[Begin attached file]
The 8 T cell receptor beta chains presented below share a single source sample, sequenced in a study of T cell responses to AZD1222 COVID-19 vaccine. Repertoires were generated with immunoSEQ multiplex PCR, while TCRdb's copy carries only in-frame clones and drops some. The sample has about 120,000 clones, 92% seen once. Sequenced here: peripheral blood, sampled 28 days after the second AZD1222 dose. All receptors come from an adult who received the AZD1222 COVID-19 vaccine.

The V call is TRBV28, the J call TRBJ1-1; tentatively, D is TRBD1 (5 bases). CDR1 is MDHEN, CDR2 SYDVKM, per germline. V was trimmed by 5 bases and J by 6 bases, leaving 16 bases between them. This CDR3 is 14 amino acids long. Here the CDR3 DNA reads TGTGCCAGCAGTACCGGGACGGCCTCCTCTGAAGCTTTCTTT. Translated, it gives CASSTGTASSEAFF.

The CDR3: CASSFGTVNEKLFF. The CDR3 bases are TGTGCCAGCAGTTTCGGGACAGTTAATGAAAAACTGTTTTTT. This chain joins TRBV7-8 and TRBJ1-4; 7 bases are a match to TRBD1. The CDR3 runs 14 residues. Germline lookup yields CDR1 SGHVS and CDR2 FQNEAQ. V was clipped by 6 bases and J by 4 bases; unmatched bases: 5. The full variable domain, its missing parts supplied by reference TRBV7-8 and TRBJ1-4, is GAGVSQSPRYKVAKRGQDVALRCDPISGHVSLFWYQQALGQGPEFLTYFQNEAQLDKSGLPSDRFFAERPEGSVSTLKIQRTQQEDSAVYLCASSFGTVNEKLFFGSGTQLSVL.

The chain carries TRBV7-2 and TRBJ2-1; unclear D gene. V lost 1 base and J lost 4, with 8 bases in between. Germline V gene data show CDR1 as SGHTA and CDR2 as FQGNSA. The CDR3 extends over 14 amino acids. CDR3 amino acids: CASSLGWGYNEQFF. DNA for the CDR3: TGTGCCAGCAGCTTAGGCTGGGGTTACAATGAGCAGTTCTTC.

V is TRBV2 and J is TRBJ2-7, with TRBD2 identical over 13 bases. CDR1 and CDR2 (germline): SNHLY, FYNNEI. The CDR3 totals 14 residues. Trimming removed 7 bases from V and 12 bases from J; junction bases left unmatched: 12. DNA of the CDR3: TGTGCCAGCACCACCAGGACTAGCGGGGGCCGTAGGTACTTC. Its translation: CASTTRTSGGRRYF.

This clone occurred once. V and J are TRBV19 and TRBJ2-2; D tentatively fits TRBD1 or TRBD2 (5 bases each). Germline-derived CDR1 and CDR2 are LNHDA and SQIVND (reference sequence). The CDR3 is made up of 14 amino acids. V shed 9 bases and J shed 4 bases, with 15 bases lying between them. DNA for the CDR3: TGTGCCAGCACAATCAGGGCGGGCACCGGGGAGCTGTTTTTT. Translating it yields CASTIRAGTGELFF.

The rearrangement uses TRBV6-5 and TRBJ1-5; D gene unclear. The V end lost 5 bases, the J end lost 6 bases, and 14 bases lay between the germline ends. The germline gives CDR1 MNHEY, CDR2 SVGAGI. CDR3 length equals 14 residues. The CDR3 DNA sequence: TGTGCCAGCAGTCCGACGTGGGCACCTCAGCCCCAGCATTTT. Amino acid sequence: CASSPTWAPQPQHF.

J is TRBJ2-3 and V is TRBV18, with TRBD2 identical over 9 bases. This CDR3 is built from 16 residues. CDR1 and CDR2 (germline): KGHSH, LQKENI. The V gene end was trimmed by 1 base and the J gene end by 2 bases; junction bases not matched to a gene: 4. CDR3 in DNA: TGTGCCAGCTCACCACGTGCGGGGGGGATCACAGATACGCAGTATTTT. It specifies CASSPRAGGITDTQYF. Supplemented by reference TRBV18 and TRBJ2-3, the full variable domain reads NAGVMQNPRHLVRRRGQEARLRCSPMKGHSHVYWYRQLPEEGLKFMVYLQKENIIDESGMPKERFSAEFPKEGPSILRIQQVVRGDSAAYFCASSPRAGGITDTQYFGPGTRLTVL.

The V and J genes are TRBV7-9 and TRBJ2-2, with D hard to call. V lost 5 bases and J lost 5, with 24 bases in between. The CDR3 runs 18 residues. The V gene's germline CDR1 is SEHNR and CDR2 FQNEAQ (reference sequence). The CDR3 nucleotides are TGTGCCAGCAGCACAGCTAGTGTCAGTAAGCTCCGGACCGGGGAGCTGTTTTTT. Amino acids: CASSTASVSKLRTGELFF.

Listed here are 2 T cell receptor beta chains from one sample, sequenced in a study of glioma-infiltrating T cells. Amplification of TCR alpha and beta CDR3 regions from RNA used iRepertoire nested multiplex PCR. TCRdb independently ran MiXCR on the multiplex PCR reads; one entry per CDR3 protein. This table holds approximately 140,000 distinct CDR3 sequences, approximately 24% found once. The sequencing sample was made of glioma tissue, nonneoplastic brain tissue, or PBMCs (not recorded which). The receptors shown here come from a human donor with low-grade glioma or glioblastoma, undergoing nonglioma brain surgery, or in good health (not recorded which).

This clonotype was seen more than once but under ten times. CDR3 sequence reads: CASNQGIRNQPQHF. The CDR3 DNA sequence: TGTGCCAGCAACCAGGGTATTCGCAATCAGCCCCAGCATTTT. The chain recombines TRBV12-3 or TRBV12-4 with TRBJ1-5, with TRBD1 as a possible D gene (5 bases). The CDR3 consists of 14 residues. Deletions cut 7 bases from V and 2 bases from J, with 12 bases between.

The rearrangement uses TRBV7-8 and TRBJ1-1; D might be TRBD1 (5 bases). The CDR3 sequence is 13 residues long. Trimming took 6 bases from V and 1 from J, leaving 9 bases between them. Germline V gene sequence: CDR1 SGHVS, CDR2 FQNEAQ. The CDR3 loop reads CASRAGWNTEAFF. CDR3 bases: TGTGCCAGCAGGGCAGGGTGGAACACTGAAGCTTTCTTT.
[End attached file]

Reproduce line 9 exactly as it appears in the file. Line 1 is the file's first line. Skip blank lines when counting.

The V and J genes are TRBV7-9 and TRBJ2-2, with D hard to call. V lost 5 bases and J lost 5, with 24 bases in between. The CDR3 runs 18 residues. The V gene's germline CDR1 is SEHNR and CDR2 FQNEAQ (reference sequence). The CDR3 nucleotides are TGTGCCAGCAGCACAGCTAGTGTCAGTAAGCTCCGGACCGGGGAGCTGTTTTTT. Amino acids: CASSTASVSKLRTGELFF.